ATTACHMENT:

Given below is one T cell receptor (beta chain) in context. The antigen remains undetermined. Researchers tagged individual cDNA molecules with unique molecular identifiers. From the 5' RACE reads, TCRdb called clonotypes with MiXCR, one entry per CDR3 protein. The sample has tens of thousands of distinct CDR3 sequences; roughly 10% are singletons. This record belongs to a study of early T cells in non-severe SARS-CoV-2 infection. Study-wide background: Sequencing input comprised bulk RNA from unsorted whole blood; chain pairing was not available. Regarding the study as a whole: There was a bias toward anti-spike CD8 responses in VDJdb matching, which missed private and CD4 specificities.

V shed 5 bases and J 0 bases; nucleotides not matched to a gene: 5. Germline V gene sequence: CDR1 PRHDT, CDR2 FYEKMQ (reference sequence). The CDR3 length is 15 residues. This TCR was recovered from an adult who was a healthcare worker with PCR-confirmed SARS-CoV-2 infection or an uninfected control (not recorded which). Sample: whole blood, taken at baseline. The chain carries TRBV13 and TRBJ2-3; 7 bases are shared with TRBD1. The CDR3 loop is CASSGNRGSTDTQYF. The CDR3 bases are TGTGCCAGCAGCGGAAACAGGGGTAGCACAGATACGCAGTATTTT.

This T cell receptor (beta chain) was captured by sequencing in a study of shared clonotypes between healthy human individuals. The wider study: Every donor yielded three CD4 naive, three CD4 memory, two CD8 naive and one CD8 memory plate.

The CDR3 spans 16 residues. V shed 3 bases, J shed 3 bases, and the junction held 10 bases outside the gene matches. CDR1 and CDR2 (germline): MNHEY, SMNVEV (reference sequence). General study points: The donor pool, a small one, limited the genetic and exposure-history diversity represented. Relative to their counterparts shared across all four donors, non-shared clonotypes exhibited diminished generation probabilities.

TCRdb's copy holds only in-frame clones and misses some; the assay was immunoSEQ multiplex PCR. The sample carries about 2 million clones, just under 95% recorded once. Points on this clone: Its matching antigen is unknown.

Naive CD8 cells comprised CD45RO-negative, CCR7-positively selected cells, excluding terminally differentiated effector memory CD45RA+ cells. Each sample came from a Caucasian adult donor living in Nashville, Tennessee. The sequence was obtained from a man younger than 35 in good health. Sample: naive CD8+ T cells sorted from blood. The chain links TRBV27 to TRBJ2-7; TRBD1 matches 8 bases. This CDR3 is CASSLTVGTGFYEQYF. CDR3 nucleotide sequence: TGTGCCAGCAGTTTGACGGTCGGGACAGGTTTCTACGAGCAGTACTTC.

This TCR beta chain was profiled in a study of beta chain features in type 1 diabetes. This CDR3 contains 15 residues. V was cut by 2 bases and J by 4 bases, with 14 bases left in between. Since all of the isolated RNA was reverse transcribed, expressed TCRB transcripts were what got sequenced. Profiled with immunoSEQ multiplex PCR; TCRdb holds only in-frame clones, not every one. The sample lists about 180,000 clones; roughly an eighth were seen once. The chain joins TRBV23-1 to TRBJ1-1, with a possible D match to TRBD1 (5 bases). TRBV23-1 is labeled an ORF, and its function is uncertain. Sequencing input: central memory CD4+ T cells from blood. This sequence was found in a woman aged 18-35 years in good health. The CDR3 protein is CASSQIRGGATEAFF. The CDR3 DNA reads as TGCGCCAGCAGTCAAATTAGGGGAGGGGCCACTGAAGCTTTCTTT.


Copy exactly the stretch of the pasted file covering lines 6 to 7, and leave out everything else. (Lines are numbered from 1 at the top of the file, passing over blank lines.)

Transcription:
Naive CD8 cells comprised CD45RO-negative, CCR7-positively selected cells, excluding terminally differentiated effector memory CD45RA+ cells. Each sample came from a Caucasian adult donor living in Nashville, Tennessee. The sequence was obtained from a man younger than 35 in good health. Sample: naive CD8+ T cells sorted from blood. The chain links TRBV27 to TRBJ2-7; TRBD1 matches 8 bases. This CDR3 is CASSLTVGTGFYEQYF. CDR3 nucleotide sequence: TGTGCCAGCAGTTTGACGGTCGGGACAGGTTTCTACGAGCAGTACTTC.

This TCR beta chain was profiled in a study of beta chain features in type 1 diabetes. This CDR3 contains 15 residues. V was cut by 2 bases and J by 4 bases, with 14 bases left in between. Since all of the isolated RNA was reverse transcribed, expressed TCRB transcripts were what got sequenced. Profiled with immunoSEQ multiplex PCR; TCRdb holds only in-frame clones, not every one. The sample lists about 180,000 clones; roughly an eighth were seen once. The chain joins TRBV23-1 to TRBJ1-1, with a possible D match to TRBD1 (5 bases). TRBV23-1 is labeled an ORF, and its function is uncertain. Sequencing input: central memory CD4+ T cells from blood. This sequence was found in a woman aged 18-35 years in good health. The CDR3 protein is CASSQIRGGATEAFF. The CDR3 DNA reads as TGCGCCAGCAGTCAAATTAGGGGAGGGGCCACTGAAGCTTTCTTT.